Scams & Fraud
Be aware! As a student, you may be a target for scams by others who misrepresent themselves for illegal gain at your expense.
Identifying official University email communications
Email can be "spoofed" or forged to look like it's coming from a respected source. Fraudsters use email spoofing to trick recipients into sharing account numbers or sensitive information. Highly sophisticated email spoofs can be hard to detect, but most are given away by a few tell-tale signs.
How to identify official University emails and avoid potential email scams:
- Watch for incorrect grammar and spelling. Many email scams originate from outside the U.S.
- View the hidden email header information and verify that it was sent from an address ending in "d.umn.edu".
- Never share sensitive information by email. The University of Minnesota will never send an unsolicited email message asking you to reply with your password or other confidential information such as a Social Security or bank account number. Messages requesting such information are fraudulent and should be deleted.
- Be suspicious of any message demanding immediate action.
If you receive a questionable email:
- Don't use the links if the message is directing you to a web page. Open a new browser window and type in the address yourself or do an Internet search for the business/organization.
- Review the Federal Trade Commission's consumer alert, How Not to Get Hooked by a Phishing Scam and, if warranted, forward the suspected email message to firstname.lastname@example.org for further action.
- Permanently delete the message from your inbox.
If the questionable email claims to be from the University:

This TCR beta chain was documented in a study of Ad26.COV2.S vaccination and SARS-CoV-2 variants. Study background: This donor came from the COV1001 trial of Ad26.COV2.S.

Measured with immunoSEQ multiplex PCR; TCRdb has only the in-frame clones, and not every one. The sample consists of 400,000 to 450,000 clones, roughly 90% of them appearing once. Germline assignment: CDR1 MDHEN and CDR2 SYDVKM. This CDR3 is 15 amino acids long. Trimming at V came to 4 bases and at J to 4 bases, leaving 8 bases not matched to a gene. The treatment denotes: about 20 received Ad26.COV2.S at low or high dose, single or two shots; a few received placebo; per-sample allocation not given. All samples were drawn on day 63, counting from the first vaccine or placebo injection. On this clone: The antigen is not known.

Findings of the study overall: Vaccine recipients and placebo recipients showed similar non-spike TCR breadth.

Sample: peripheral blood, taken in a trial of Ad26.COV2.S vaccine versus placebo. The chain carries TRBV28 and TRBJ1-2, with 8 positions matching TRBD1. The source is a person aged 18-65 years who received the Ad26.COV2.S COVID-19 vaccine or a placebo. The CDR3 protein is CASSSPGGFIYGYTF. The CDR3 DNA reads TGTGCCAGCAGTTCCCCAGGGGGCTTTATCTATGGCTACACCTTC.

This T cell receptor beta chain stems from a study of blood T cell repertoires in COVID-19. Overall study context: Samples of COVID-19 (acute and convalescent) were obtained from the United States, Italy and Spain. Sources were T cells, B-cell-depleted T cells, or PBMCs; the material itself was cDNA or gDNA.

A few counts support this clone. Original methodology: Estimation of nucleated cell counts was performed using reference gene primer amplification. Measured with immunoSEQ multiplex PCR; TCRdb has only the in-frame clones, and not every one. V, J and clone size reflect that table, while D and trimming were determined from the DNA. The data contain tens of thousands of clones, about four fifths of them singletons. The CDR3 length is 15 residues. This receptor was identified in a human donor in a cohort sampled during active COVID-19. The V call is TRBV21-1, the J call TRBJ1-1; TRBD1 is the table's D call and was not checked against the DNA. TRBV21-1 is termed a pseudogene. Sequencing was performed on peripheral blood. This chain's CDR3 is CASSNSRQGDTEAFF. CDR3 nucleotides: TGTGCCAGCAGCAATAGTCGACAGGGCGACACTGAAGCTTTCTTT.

- First, make sure the hidden email header information is displayed. Then, report the suspicious message by forwarding the email to ITSS at email@example.com.
Keeping fraud out of your inbox:
- Use your University-assigned email account for umn.edu messages only.
- Set up SpamAssassin to scan your University email account.
- Visit the Federal Trade Commission website for more fraud prevention resources.
What is identity theft? What can you do to prevent it? Where can you go for help if you are a victim? Find answers to these questions here.
If you receive an email you suspect is a phishing scheme, confirm through other means that the email or the website it directs you to, is legitimate. This may mean that you need to contact a department within the University, or the customer service division of a bank.
For secured University functions such as registration, billing and payments, or admissions, the familiar University login page should appear for any University pages that ask for personal information. If in doubt, remember that most functions are available the UMD One Stop Student Services website.
You should never have to pay to find out about scholarships. This page provides a list of common fraud techniques to watch out for.